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P'eng Te-huai (1898-1974)


Photograph of Peng Dehuai

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P'eng Te-huai (Peng Dehuai) was born in Hunan province under circumstances of significant personal hardship. However, sources disagree on the particulars of his early life, including even the year of his birth. P'eng's own autobiography gives his date of birth as 10 September 1898, but on the old lunar calendar, which corresponds to 24 October 1898 in the Western calendar. He came from a peasant background, but Communist propaganda reported different levels of prosperity as P'eng himself fell in and out of favor: poor peasants when he was in favor, rich peasants when he was not. According to a careful Western biography (Domes 1985) the truth likely lay somewhere in the middle, with his father owning about an acre and a half of land and a bean curd shop in the local village.

P'eng's mother died when he was young, probably in 1905. His education was limited to three years in a private primary school, which would have emphasized Confucian literature, followed by a year in a modern hsien (county) school. These were undoubtedly years of considerable poverty for his family, with his mother dead and his father ill and with the 1905 and 1906 harvests being very poor. His youngest brother, who was six months old, starved and his father was forced to sell most of the family land. His great-uncle was a Taiping rebel and helped shape P'eng's social and political philosophy. After his great-uncle's death in 1911, P'eng  left his native village to work as a common laborer in a coal mine. A year later the mine went bankrupt and P'eng returned to his village, surviving on odd jobs, and participated in a grain riot that led to a warrant being issued for his arrest. He fled to north Hunan and found another job as a laborer on a dam, returning home after two years when the authorities had lost interest in him.

In March 1916 P'eng joined the local warlord army, which was contesting control of Hunan with a Kuomintang army under T'ang Hsiang-ming. His platoon leader was a follower of Sun Yat-sen, and Kuomintang influence was evident throughout the younger officer corps. In 1917 the division mutinied and went over to the Kuomintang side. P'eng was given instructions both in military tactics and in classical written Chinese. Thereafter he rose rapidly through the ranks, becoming an officer in 1921. In November 1921 he summarily executed a local landlord for mistreating peasants, for which he was reprimanded but not dismissed or demoted. An attempt to join the central Kuomintang army at Guerr in February 1922 was unsuccessful, but in August 1922 he passed the entrance exam and was admitted to the Hunan Military Academy. He graduated nine months later and became a captain in his old unit. Although 2 Division was again fighting the Kuomintang, P'eng continued to sympathize with the Kuomintang cause. 2 Division again mutinied in March 1926 and went over to the Kuomintang for good, joining Chiang's Northern Expedition as 1 Division, 8 Corps.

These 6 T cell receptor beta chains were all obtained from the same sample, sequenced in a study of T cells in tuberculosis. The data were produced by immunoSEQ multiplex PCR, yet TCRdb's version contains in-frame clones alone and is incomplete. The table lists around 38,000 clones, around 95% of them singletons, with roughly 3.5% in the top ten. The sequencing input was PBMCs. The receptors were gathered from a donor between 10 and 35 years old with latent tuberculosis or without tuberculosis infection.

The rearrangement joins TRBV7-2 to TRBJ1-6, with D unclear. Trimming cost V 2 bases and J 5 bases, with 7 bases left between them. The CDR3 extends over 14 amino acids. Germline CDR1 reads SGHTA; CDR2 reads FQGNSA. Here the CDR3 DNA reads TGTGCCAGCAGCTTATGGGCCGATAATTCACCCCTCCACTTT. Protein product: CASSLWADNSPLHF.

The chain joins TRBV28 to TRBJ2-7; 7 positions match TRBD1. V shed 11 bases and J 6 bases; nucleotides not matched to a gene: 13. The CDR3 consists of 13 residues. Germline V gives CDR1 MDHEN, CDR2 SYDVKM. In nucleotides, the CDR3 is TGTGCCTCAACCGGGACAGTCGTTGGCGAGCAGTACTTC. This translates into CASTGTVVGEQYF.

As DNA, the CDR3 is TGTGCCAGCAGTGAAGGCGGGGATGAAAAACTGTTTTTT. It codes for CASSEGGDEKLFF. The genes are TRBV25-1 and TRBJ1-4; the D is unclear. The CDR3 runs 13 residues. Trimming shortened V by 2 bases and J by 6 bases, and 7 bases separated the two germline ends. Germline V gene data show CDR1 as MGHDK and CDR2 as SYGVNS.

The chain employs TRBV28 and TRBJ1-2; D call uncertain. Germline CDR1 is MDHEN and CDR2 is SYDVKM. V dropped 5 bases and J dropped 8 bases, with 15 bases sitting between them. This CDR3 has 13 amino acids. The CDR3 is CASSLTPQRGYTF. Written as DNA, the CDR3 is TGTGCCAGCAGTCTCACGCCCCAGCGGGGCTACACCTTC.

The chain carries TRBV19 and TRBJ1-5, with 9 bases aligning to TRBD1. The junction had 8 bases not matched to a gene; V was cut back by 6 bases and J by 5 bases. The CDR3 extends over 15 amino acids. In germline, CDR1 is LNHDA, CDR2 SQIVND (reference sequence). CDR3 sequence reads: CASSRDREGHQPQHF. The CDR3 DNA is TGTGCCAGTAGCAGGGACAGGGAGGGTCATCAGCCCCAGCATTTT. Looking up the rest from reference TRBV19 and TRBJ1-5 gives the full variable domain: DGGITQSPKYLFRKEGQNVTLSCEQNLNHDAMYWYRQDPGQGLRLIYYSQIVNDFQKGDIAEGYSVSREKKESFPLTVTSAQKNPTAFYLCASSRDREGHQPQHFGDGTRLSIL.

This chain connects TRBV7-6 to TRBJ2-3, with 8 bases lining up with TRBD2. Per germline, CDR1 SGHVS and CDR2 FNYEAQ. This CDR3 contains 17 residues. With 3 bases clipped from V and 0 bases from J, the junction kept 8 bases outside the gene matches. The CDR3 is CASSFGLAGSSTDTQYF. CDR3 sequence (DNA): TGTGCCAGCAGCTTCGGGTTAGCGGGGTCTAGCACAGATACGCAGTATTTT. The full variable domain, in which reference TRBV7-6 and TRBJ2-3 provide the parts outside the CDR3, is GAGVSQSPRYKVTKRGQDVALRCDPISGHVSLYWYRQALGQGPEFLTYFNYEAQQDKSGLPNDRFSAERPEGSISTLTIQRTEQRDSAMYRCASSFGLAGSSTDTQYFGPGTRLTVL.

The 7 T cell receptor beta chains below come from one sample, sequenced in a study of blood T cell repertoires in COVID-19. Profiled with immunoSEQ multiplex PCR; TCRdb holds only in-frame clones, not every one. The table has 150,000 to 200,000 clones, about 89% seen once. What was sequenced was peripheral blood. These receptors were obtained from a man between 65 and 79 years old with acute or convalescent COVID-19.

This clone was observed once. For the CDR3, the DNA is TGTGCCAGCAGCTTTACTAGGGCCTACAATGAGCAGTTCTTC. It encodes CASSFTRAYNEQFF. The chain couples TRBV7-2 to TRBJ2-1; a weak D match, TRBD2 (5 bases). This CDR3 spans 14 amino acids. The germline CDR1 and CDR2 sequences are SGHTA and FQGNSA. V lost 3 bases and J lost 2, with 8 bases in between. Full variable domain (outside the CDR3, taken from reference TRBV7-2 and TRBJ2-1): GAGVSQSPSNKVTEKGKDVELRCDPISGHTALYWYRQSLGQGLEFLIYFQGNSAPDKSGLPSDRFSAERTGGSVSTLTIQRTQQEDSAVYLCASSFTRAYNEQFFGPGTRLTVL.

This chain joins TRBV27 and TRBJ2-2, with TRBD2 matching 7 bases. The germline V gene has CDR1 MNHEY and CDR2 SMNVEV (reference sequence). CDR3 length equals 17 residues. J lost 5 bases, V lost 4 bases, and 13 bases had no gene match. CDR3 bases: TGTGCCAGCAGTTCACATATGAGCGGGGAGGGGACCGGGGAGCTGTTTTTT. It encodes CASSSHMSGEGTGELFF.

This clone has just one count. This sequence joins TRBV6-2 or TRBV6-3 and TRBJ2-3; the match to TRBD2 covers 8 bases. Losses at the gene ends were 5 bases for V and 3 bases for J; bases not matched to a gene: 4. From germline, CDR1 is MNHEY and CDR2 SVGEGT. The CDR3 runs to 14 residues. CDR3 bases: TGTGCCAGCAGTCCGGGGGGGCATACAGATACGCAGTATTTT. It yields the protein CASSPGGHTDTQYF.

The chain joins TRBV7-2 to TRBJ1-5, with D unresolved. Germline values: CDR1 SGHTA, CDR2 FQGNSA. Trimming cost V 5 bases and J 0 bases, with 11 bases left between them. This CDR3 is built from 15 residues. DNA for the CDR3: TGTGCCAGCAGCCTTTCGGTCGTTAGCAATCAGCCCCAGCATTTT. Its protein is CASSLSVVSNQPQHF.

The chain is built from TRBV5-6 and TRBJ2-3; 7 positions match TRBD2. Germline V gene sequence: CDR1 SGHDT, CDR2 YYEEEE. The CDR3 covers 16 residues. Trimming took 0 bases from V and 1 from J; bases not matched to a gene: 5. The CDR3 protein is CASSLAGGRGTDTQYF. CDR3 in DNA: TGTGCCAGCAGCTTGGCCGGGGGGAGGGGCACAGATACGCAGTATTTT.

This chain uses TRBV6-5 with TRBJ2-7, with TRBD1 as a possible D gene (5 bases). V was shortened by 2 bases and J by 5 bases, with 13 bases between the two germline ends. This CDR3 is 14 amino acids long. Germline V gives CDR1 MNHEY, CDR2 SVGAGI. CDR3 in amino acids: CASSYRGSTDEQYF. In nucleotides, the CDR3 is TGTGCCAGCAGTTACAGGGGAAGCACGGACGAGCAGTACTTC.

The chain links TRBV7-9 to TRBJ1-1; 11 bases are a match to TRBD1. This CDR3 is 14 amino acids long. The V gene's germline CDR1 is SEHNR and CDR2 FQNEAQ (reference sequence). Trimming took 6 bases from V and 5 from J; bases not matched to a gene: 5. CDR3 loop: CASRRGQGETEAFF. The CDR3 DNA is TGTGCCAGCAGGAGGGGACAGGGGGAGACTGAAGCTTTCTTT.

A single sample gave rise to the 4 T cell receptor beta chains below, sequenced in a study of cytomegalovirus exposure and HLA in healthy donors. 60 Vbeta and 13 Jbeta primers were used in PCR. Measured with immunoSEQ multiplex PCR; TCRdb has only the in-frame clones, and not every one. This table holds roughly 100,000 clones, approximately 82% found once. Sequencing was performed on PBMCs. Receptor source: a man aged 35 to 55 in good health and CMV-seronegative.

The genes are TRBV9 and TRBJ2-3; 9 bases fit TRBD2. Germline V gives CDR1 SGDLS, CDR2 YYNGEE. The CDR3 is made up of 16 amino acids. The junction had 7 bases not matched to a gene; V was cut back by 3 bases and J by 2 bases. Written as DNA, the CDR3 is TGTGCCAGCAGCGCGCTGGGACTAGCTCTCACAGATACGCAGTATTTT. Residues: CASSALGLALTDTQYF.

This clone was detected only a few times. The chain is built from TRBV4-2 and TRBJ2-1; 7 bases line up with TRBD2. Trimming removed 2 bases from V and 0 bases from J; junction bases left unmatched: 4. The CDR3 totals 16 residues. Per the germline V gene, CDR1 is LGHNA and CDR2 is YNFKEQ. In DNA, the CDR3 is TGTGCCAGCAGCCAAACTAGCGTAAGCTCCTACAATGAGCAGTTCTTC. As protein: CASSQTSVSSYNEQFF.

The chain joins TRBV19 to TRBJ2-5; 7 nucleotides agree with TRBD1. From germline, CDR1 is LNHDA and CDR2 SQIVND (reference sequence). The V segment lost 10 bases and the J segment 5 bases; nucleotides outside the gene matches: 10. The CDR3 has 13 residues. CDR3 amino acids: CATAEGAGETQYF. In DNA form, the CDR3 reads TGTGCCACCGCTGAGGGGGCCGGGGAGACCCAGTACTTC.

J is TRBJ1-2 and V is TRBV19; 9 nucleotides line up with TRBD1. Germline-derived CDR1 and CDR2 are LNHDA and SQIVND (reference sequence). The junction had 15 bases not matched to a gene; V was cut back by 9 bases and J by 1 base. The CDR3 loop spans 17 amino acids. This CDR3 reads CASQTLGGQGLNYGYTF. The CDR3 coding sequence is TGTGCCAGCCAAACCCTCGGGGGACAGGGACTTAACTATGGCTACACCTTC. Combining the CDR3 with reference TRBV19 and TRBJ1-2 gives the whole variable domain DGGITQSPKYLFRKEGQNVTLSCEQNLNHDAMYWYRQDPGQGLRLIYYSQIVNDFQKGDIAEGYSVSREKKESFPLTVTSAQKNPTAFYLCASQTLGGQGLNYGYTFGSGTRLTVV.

P'eng's division initially sided with the Communists in the split of October 1927, but defected to Chiang in February 1928. When P'eng's unit was assigned to anti-Communist operations near Changsha, P'eng kept his unit passive; he had already secretly joined the Chinese Communist Part by this time. No political ideologue, P'eng was simply "a rebel with a populist desire for the improvement of the living conditions of the rural masses" (Domes 1985). His unit defected to the Communists on 22 July 1928, marking the occasion by summarily executing the local magistrate and about 100 other local landlords and militia leaders. His force was driven out of Hunan, suffering heavy casualties, and he joined Mao Tse-tung in the Kiangsi Soviet along with a few hundred of his men. P'eng became deputy commander (under Chu Teh) of 4 Corps, with Mao as political commissar.

P'eng rescued Mao from likely capture and execution when Mao's unit was cut off, and later commanded the rearguard (5 Corps) when the Kiangsi Soviet moved to Juichin. Thirty-eight years later, this would be condemned by the Red Guard as P'eng's "first crime" (Domes 1985). Later P'eng joined Chu in arguing for strict military discipline and organized warfare rather than guerrilla tactics; Mao accepted a compromise strategy of professional military leadership combined with political indoctrination. On 25 July 1930 P'eng's force participated in a general offensive ordered by the Central Committee in Shanghai, broke through the Kuomintang lines, and captured Changsha. However, Mao was to distant to effectively support P'eng, and he was driven out of Changsha on 5 August by a Kuomintang counteroffensive that cost him 7500 of his men.